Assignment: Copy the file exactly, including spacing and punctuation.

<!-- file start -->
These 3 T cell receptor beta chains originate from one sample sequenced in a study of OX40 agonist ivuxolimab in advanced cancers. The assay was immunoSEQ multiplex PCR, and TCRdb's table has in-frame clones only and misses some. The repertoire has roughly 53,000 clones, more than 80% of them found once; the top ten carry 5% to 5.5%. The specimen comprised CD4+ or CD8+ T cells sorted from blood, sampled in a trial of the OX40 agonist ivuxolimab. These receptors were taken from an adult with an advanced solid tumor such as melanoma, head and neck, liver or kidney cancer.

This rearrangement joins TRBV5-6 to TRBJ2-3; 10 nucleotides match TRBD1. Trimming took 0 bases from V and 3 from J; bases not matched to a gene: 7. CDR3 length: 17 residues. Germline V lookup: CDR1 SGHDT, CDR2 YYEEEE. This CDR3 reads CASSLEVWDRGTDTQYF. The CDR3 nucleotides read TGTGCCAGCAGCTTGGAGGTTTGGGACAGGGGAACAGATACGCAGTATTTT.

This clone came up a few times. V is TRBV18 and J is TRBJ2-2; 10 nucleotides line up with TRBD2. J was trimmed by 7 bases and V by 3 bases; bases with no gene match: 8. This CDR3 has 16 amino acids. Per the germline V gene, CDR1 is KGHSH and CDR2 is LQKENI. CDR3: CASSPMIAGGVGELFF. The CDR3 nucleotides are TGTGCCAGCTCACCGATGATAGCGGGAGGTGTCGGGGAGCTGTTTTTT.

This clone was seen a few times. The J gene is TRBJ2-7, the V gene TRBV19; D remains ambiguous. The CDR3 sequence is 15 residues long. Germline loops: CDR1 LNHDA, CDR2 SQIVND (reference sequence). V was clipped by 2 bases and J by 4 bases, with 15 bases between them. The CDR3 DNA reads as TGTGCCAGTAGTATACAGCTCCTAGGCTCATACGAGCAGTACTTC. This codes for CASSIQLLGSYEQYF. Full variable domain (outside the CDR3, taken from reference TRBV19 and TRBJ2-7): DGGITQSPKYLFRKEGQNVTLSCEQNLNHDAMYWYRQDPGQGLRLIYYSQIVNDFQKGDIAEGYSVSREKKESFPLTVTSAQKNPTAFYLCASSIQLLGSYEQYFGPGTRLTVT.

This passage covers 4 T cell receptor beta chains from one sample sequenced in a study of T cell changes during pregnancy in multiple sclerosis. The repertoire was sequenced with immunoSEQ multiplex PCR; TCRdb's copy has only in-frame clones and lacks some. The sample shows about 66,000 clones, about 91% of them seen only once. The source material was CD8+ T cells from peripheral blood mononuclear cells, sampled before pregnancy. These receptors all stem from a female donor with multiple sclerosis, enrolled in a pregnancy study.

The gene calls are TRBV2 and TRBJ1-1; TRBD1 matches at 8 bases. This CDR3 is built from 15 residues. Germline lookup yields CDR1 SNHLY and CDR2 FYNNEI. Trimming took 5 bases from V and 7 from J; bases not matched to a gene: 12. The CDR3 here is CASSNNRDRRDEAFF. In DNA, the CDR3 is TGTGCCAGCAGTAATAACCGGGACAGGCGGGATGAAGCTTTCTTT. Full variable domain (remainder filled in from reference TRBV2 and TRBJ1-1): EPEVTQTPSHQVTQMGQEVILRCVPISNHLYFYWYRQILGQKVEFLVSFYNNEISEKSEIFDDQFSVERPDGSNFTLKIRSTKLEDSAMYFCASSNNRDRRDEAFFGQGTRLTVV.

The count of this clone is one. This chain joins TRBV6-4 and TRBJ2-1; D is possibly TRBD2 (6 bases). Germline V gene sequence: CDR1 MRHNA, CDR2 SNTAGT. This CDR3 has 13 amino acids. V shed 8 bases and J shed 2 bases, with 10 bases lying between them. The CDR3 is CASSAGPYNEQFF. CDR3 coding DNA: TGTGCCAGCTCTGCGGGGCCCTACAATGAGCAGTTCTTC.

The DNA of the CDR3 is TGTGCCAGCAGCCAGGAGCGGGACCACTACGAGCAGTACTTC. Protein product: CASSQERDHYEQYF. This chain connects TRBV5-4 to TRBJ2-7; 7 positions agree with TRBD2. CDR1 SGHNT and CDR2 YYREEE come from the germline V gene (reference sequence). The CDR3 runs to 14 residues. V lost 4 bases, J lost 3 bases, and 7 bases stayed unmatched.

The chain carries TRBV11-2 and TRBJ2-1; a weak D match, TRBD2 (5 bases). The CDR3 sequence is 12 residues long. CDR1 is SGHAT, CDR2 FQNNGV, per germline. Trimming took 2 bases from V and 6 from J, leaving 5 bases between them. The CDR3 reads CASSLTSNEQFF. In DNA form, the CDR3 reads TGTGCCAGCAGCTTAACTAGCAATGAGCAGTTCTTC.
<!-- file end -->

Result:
These 3 T cell receptor beta chains originate from one sample sequenced in a study of OX40 agonist ivuxolimab in advanced cancers. The assay was immunoSEQ multiplex PCR, and TCRdb's table has in-frame clones only and misses some. The repertoire has roughly 53,000 clones, more than 80% of them found once; the top ten carry 5% to 5.5%. The specimen comprised CD4+ or CD8+ T cells sorted from blood, sampled in a trial of the OX40 agonist ivuxolimab. These receptors were taken from an adult with an advanced solid tumor such as melanoma, head and neck, liver or kidney cancer.

This rearrangement joins TRBV5-6 to TRBJ2-3; 10 nucleotides match TRBD1. Trimming took 0 bases from V and 3 from J; bases not matched to a gene: 7. CDR3 length: 17 residues. Germline V lookup: CDR1 SGHDT, CDR2 YYEEEE. This CDR3 reads CASSLEVWDRGTDTQYF. The CDR3 nucleotides read TGTGCCAGCAGCTTGGAGGTTTGGGACAGGGGAACAGATACGCAGTATTTT.

This clone came up a few times. V is TRBV18 and J is TRBJ2-2; 10 nucleotides line up with TRBD2. J was trimmed by 7 bases and V by 3 bases; bases with no gene match: 8. This CDR3 has 16 amino acids. Per the germline V gene, CDR1 is KGHSH and CDR2 is LQKENI. CDR3: CASSPMIAGGVGELFF. The CDR3 nucleotides are TGTGCCAGCTCACCGATGATAGCGGGAGGTGTCGGGGAGCTGTTTTTT.

This clone was seen a few times. The J gene is TRBJ2-7, the V gene TRBV19; D remains ambiguous. The CDR3 sequence is 15 residues long. Germline loops: CDR1 LNHDA, CDR2 SQIVND (reference sequence). V was clipped by 2 bases and J by 4 bases, with 15 bases between them. The CDR3 DNA reads as TGTGCCAGTAGTATACAGCTCCTAGGCTCATACGAGCAGTACTTC. This codes for CASSIQLLGSYEQYF. Full variable domain (outside the CDR3, taken from reference TRBV19 and TRBJ2-7): DGGITQSPKYLFRKEGQNVTLSCEQNLNHDAMYWYRQDPGQGLRLIYYSQIVNDFQKGDIAEGYSVSREKKESFPLTVTSAQKNPTAFYLCASSIQLLGSYEQYFGPGTRLTVT.

This passage covers 4 T cell receptor beta chains from one sample sequenced in a study of T cell changes during pregnancy in multiple sclerosis. The repertoire was sequenced with immunoSEQ multiplex PCR; TCRdb's copy has only in-frame clones and lacks some. The sample shows about 66,000 clones, about 91% of them seen only once. The source material was CD8+ T cells from peripheral blood mononuclear cells, sampled before pregnancy. These receptors all stem from a female donor with multiple sclerosis, enrolled in a pregnancy study.

The gene calls are TRBV2 and TRBJ1-1; TRBD1 matches at 8 bases. This CDR3 is built from 15 residues. Germline lookup yields CDR1 SNHLY and CDR2 FYNNEI. Trimming took 5 bases from V and 7 from J; bases not matched to a gene: 12. The CDR3 here is CASSNNRDRRDEAFF. In DNA, the CDR3 is TGTGCCAGCAGTAATAACCGGGACAGGCGGGATGAAGCTTTCTTT. Full variable domain (remainder filled in from reference TRBV2 and TRBJ1-1): EPEVTQTPSHQVTQMGQEVILRCVPISNHLYFYWYRQILGQKVEFLVSFYNNEISEKSEIFDDQFSVERPDGSNFTLKIRSTKLEDSAMYFCASSNNRDRRDEAFFGQGTRLTVV.

The count of this clone is one. This chain joins TRBV6-4 and TRBJ2-1; D is possibly TRBD2 (6 bases). Germline V gene sequence: CDR1 MRHNA, CDR2 SNTAGT. This CDR3 has 13 amino acids. V shed 8 bases and J shed 2 bases, with 10 bases lying between them. The CDR3 is CASSAGPYNEQFF. CDR3 coding DNA: TGTGCCAGCTCTGCGGGGCCCTACAATGAGCAGTTCTTC.

The DNA of the CDR3 is TGTGCCAGCAGCCAGGAGCGGGACCACTACGAGCAGTACTTC. Protein product: CASSQERDHYEQYF. This chain connects TRBV5-4 to TRBJ2-7; 7 positions agree with TRBD2. CDR1 SGHNT and CDR2 YYREEE come from the germline V gene (reference sequence). The CDR3 runs to 14 residues. V lost 4 bases, J lost 3 bases, and 7 bases stayed unmatched.

The chain carries TRBV11-2 and TRBJ2-1; a weak D match, TRBD2 (5 bases). The CDR3 sequence is 12 residues long. CDR1 is SGHAT, CDR2 FQNNGV, per germline. Trimming took 2 bases from V and 6 from J, leaving 5 bases between them. The CDR3 reads CASSLTSNEQFF. In DNA form, the CDR3 reads TGTGCCAGCAGCTTAACTAGCAATGAGCAGTTCTTC.